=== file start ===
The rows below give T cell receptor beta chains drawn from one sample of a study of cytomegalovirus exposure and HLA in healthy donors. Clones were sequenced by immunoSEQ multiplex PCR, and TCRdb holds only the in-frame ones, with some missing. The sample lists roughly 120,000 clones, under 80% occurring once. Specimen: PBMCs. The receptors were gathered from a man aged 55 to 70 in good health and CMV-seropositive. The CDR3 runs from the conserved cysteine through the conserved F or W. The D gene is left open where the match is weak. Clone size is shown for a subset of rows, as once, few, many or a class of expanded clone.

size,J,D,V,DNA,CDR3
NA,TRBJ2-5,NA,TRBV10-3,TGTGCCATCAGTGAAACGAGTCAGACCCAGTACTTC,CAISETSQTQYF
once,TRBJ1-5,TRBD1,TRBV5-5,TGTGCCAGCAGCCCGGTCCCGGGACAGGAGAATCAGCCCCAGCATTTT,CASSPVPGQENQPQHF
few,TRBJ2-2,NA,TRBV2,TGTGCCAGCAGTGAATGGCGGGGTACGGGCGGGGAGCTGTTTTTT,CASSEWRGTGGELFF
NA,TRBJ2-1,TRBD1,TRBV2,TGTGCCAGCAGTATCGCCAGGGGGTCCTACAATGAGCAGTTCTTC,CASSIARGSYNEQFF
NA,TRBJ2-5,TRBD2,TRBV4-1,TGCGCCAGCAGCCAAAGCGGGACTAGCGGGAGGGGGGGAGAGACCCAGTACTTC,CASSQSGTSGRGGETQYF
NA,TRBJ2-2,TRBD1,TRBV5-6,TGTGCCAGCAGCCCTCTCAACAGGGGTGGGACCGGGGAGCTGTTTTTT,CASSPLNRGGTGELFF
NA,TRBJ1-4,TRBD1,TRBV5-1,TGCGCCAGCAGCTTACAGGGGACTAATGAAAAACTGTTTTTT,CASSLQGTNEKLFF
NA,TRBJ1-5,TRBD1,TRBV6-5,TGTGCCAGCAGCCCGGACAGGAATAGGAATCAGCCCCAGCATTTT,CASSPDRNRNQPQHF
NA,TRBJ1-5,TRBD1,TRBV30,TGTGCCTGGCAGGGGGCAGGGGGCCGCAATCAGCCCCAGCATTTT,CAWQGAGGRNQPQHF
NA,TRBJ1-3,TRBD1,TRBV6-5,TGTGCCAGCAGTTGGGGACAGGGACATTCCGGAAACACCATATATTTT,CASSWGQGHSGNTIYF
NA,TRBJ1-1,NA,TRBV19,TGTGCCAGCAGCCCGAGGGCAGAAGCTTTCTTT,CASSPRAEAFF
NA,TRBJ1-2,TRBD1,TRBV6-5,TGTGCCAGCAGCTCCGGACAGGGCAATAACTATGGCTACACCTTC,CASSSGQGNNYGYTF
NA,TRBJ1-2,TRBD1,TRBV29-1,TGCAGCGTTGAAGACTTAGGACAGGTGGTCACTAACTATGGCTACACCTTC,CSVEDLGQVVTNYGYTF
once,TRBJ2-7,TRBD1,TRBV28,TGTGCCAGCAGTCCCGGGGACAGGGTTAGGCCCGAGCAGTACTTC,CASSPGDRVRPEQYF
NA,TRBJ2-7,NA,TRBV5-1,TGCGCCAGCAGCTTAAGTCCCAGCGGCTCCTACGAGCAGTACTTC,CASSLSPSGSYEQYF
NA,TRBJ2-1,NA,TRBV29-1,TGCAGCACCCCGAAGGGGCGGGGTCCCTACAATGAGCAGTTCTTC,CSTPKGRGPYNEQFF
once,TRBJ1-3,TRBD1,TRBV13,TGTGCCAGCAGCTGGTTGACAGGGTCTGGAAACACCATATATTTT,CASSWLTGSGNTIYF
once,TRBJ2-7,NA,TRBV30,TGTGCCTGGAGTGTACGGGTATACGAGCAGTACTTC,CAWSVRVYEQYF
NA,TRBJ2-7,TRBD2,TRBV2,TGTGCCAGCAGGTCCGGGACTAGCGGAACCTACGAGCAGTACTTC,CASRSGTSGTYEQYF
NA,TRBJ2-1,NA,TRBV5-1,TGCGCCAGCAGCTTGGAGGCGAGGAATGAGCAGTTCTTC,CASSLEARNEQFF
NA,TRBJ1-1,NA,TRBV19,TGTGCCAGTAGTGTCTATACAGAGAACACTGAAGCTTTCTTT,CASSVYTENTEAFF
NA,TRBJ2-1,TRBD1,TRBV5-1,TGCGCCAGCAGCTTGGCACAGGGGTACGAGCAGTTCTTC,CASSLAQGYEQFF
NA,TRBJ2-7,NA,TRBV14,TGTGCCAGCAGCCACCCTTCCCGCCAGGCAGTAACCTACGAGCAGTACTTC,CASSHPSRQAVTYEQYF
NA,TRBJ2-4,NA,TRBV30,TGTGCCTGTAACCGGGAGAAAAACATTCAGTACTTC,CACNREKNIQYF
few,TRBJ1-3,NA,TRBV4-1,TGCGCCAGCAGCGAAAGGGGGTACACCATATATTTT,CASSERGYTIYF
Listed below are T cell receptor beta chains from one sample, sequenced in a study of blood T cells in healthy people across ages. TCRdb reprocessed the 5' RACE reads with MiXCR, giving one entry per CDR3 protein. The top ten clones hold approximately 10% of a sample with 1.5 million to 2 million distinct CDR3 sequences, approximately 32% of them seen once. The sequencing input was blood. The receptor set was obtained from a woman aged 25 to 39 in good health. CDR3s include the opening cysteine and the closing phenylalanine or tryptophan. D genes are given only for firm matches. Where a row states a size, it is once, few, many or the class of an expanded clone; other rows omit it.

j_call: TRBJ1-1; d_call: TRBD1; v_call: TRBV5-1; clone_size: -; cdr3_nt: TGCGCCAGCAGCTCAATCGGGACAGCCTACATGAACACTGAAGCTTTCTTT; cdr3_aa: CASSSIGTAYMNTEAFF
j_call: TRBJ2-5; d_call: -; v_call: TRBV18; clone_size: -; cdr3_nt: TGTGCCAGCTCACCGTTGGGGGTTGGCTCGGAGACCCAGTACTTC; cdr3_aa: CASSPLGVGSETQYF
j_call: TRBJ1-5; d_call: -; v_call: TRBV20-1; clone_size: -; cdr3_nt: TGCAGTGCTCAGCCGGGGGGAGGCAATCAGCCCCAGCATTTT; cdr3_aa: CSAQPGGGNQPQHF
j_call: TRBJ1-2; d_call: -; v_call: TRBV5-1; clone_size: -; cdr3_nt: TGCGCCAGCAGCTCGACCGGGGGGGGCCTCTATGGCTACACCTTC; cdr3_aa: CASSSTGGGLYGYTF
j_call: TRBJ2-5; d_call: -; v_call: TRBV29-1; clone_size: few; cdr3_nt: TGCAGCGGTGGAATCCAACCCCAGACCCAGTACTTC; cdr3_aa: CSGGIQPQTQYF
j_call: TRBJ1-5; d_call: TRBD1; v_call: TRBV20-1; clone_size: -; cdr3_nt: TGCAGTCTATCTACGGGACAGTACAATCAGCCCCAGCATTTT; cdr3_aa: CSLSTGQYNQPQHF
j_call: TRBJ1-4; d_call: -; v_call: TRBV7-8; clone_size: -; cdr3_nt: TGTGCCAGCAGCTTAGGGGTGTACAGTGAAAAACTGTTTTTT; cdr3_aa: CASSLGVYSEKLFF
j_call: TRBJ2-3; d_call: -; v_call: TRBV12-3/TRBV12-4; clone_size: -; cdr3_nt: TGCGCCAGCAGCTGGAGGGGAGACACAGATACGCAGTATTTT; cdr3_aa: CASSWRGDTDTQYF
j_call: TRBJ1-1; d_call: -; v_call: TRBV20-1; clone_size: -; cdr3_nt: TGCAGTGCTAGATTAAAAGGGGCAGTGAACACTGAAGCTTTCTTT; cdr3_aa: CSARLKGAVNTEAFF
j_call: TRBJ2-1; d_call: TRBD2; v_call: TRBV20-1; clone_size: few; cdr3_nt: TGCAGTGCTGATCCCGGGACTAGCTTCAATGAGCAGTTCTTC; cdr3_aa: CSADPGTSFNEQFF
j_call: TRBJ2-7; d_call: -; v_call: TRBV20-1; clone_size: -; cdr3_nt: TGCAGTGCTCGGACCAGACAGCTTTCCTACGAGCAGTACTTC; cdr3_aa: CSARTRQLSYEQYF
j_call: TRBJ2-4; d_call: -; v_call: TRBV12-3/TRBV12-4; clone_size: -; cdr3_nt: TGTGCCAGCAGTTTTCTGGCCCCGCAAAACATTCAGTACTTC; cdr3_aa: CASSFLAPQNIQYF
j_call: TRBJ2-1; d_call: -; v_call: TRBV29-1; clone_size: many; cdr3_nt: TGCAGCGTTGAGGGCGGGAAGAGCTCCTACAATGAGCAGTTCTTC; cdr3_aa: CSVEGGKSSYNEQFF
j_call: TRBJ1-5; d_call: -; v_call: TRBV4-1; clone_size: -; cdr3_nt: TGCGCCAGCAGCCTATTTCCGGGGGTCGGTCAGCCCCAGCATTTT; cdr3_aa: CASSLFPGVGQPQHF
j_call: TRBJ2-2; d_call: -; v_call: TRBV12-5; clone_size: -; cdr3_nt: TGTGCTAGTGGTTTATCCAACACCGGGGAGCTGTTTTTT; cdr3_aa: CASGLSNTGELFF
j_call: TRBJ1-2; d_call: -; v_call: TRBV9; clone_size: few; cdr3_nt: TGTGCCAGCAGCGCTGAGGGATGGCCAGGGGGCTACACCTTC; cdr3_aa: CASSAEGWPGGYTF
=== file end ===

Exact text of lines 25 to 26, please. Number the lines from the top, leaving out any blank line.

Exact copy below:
NA,TRBJ2-7,NA,TRBV14,TGTGCCAGCAGCCACCCTTCCCGCCAGGCAGTAACCTACGAGCAGTACTTC,CASSHPSRQAVTYEQYF
NA,TRBJ2-4,NA,TRBV30,TGTGCCTGTAACCGGGAGAAAAACATTCAGTACTTC,CACNREKNIQYF